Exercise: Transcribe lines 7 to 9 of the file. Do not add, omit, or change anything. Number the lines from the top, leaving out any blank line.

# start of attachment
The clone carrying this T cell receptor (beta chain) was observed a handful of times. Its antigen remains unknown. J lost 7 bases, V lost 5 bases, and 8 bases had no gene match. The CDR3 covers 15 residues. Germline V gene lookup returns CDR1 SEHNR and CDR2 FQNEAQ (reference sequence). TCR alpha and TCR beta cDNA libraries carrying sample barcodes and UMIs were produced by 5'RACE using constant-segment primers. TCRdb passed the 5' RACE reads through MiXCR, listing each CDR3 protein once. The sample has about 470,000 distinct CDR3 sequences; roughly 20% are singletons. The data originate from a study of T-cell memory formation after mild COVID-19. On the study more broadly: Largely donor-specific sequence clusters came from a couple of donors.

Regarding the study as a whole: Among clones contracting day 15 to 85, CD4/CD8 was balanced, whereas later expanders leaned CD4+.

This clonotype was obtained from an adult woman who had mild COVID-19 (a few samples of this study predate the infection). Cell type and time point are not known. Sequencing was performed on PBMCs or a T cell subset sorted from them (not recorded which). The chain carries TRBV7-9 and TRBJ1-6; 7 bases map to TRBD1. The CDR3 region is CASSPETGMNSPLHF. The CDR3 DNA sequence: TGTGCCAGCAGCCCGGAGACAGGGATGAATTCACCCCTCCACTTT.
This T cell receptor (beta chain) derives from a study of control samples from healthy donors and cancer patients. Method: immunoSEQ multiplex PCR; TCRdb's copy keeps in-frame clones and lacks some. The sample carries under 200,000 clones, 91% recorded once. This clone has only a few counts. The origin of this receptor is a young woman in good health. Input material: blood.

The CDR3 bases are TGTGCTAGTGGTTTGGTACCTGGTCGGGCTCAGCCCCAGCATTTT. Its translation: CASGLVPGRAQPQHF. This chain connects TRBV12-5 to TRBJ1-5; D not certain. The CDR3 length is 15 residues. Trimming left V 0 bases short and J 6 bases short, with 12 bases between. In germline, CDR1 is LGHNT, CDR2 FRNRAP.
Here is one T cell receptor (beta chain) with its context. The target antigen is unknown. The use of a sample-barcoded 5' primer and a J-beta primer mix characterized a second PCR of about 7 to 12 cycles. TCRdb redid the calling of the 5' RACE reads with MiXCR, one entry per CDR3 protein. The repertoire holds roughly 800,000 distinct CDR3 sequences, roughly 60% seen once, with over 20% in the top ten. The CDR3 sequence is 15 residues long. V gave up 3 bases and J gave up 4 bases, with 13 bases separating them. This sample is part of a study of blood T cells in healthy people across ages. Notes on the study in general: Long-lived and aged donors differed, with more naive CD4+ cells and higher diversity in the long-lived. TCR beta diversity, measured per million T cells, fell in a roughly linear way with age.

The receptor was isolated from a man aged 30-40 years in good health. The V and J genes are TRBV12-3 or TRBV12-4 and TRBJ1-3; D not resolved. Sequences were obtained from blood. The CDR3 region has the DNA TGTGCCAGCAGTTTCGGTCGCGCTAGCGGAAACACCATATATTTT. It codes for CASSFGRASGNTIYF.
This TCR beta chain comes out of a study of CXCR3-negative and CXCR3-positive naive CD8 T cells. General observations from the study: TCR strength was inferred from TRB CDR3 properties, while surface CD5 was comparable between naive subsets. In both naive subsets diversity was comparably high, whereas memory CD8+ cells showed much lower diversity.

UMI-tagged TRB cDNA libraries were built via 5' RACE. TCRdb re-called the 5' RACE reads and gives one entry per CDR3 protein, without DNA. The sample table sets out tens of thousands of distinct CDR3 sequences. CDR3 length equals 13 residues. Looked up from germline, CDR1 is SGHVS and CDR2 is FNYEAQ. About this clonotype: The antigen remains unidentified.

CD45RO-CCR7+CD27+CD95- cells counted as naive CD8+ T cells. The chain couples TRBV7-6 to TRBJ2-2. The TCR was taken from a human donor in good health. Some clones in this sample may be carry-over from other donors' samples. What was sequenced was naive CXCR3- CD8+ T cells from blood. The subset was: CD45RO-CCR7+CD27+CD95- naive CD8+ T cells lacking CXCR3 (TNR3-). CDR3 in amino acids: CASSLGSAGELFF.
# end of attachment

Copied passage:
The receptor was isolated from a man aged 30-40 years in good health. The V and J genes are TRBV12-3 or TRBV12-4 and TRBJ1-3; D not resolved. Sequences were obtained from blood. The CDR3 region has the DNA TGTGCCAGCAGTTTCGGTCGCGCTAGCGGAAACACCATATATTTT. It codes for CASSFGRASGNTIYF.
This TCR beta chain comes out of a study of CXCR3-negative and CXCR3-positive naive CD8 T cells. General observations from the study: TCR strength was inferred from TRB CDR3 properties, while surface CD5 was comparable between naive subsets. In both naive subsets diversity was comparably high, whereas memory CD8+ cells showed much lower diversity.

UMI-tagged TRB cDNA libraries were built via 5' RACE. TCRdb re-called the 5' RACE reads and gives one entry per CDR3 protein, without DNA. The sample table sets out tens of thousands of distinct CDR3 sequences. CDR3 length equals 13 residues. Looked up from germline, CDR1 is SGHVS and CDR2 is FNYEAQ. About this clonotype: The antigen remains unidentified.